The term popular belief can be found in the German humanities since the late 18th century. He is often interchangeably used to occupy pejorative term superstition, ie based on a pagan or occult perceived beliefs and actions. Other authors refer to popular belief, the so-called popular piety, so the Church's magisterium not foreseen but sanctioned or condoned faith practices. In the course of the ongoing discussion about the term and its suitability also definitions have been attempted which should include all of the manifestations of a regionally widespread belief neutral and comprehensive; defined as the Dictionary of German folklore from 1936 popular belief as "that which on the outside and supernatural world keeps the people especially in terms of true."
The concept is like folk song and folk spirit of the many compound words to the people, who found through the work of Johann Gottfried Herder widespread. For Herder, however, the word is not for the character of a people, but as a kind of human universal: So he accepts the idea of the immortality of the soul " as a general popular belief on earth, the only thing that distinguishes humans in death by the beast ", and Christianity as a " folk belief [ ... ] who made all nations a people." from Herder's idea that it just showed in general, untouched by the Enlightenment rural population, the characteristic peculiarities of a people in its pure form, the appropriation passes of the term by German Romanticism ago. Thus Friedrich Carl von Savigny made clear, the founder of the historical school of law in 1814 in his pamphlet From profession of our time, his legal opinion with the famous phrase that all law
" Only by custom and popular faith, is then generated by jurisprudence, so anywhere by internal silently -operating powers, not by the arbitrary will of a legislator. "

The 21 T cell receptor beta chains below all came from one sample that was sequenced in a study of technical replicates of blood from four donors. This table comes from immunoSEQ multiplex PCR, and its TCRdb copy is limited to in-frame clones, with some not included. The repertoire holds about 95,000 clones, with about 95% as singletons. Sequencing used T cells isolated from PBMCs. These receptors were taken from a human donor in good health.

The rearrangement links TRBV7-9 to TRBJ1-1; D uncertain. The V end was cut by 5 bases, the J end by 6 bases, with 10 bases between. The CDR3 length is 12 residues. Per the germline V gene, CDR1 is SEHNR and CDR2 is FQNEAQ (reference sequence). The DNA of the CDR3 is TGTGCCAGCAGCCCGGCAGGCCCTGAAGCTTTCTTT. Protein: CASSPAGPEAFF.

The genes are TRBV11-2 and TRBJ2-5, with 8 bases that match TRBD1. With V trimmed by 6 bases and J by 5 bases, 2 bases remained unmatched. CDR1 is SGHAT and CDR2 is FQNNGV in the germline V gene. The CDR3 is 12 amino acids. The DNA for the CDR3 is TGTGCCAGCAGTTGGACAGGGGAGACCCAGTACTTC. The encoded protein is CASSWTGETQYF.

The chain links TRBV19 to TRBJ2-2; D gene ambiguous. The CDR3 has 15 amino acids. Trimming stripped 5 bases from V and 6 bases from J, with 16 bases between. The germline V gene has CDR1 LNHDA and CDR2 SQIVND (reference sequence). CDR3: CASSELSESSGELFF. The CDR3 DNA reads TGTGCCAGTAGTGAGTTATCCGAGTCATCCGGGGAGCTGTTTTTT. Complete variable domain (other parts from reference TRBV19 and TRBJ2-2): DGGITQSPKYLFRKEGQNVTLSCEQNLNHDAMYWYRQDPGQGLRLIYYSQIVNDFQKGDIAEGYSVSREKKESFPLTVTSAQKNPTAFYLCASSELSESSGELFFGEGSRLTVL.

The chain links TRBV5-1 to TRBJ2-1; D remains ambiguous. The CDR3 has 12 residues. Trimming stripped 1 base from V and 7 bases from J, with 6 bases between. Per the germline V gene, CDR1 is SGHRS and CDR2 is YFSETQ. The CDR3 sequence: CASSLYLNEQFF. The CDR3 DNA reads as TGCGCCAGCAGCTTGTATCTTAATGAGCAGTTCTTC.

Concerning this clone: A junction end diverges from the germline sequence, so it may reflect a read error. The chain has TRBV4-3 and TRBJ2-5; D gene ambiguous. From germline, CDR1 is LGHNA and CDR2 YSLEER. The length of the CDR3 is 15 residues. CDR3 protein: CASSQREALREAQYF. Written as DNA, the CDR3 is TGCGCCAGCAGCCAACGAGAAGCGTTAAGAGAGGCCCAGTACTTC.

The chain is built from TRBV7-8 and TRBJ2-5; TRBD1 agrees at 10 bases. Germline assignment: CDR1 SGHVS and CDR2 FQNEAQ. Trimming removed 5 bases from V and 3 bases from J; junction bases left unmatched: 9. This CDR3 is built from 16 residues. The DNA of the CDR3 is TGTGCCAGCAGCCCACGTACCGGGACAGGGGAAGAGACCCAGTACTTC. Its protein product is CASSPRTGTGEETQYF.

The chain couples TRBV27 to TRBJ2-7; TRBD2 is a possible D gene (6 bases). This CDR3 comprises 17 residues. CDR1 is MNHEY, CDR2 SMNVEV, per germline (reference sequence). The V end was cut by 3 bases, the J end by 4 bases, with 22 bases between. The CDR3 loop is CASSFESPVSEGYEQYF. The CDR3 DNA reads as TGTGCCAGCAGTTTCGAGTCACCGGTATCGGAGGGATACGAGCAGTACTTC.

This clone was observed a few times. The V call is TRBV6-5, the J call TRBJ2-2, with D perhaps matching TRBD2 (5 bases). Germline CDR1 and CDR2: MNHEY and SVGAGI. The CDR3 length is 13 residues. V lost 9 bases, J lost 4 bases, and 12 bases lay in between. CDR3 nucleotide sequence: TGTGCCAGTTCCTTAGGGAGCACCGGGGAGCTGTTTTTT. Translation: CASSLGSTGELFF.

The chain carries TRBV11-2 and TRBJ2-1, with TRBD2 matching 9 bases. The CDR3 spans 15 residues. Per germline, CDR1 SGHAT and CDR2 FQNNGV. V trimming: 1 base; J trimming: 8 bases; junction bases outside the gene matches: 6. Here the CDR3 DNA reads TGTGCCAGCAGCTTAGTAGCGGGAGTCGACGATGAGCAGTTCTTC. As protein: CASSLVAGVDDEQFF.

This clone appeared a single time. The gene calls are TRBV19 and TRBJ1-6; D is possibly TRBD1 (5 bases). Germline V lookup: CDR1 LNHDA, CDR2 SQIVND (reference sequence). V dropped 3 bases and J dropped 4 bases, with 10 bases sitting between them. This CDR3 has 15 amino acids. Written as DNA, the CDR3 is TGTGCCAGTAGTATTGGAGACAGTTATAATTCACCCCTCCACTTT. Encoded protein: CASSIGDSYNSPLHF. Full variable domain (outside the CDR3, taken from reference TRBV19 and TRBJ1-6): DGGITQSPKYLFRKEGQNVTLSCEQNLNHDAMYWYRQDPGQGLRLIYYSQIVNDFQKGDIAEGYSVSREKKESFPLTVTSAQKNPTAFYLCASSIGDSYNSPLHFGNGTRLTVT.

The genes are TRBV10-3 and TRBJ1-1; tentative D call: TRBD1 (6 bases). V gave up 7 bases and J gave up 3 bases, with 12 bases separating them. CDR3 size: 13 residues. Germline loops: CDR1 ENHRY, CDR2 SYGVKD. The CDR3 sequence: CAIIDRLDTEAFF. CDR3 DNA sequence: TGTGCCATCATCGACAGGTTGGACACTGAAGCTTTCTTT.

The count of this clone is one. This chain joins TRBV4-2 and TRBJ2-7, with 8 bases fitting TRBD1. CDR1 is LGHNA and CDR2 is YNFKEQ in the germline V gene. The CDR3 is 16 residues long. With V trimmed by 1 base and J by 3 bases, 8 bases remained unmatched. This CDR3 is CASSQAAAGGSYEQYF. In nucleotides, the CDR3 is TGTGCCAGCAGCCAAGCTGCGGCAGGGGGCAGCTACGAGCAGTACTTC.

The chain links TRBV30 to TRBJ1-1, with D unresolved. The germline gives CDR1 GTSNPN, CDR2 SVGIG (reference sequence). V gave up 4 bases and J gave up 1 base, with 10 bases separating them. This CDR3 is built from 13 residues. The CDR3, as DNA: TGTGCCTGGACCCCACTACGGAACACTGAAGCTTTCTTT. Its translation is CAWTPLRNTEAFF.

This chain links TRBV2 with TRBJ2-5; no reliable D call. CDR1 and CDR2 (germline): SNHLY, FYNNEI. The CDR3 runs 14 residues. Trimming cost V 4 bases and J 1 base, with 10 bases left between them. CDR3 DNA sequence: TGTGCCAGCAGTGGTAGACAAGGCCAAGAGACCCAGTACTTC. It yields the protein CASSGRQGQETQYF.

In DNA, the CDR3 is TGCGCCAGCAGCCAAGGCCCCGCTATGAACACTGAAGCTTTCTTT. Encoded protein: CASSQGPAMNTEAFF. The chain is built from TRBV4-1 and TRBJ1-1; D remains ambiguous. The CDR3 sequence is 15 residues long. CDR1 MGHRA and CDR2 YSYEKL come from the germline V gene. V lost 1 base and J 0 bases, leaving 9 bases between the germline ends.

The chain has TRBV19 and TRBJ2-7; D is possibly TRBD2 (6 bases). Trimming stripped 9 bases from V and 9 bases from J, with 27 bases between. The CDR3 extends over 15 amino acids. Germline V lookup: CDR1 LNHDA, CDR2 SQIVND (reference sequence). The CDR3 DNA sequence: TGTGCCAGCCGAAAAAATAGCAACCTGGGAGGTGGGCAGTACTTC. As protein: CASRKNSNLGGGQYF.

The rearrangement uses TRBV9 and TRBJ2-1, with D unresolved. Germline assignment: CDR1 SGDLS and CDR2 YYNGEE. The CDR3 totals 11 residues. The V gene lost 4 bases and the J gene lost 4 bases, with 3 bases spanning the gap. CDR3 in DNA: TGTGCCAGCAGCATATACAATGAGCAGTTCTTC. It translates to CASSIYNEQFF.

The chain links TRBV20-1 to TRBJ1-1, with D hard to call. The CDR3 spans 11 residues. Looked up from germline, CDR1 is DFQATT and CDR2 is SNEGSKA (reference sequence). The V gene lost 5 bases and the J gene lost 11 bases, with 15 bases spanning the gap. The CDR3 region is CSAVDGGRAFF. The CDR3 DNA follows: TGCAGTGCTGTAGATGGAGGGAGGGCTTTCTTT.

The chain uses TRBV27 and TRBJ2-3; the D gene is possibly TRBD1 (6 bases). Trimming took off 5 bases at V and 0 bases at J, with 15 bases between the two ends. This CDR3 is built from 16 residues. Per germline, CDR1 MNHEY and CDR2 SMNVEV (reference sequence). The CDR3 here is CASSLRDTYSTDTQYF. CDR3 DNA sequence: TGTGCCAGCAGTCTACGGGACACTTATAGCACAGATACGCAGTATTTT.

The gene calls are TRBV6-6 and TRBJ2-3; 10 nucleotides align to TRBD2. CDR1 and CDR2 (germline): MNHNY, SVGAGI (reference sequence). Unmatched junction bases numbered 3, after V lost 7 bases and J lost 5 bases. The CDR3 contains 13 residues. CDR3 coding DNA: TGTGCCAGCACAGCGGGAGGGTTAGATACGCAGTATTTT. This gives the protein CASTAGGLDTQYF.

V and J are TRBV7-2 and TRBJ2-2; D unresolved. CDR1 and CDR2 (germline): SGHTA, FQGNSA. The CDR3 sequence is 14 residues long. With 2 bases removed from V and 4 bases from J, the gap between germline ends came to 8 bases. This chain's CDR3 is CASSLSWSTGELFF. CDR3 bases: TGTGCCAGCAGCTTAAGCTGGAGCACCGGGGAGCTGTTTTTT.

The " popular belief " is, therefore, all that always feels the people in silent agreement as lawful.
A negative connotation the word carries the work of Jacob Grimm, which may be due to the strict Protestant worldview that other worldviews against allowed to apply only little understanding him. So he used in his Deutsche Mythologie " folk belief " distinction next to " superstition " for magical practices, in which he saw the relics of a pre-Christian Germanic imagination. In German dictionary is initially performed in Herder 's sense, popular belief call living in volke notions about the relationship of man to the world and God; the volksthümliche form of religion; and generally any truly keep [ ... ], which is reflected in the volke: ( Christianity ). In a narrower sense, however, it denotes the perceptions, are of ancient, pagan grösztentheils time and are referred to by rationalism than they believe.
In folklore, the discussion about the terminology in the 19th and 20th centuries continued. On one hand, avoided many folklorists increasingly the term " superstition, " as it carries a pejorative connotation and thus pronounce a value judgment that verunmögliche an objective description. This discussion was the title of a choice of the most ambitious ethnographic projects of the 20th century ahead, the Encyclopaedia of German superstition ( 1927-1942 ). In the preface, the editors expressed their view that the term popular belief them " annoying " appears,
" Because the" popular belief " we must understand the full scope of religious activities and feelings of the people, his conception and design of Christianity, at least in the same degree as before and in addition to Christian rudiments, which has retained it. In the" folk beliefs " seem us the Christian components occupy a far broader and more significant extent than in the so-called " superstitions. " "
On the other hand, seemed to many the term magical practices or actions that were competing or contrary to the claim of the Christian faith as the true " folk beliefs " problematic. In today's ethnographic research, the term has for the herein described boundary area between ecclesiastical and magical belief, however, enforced " popular piety " increasingly.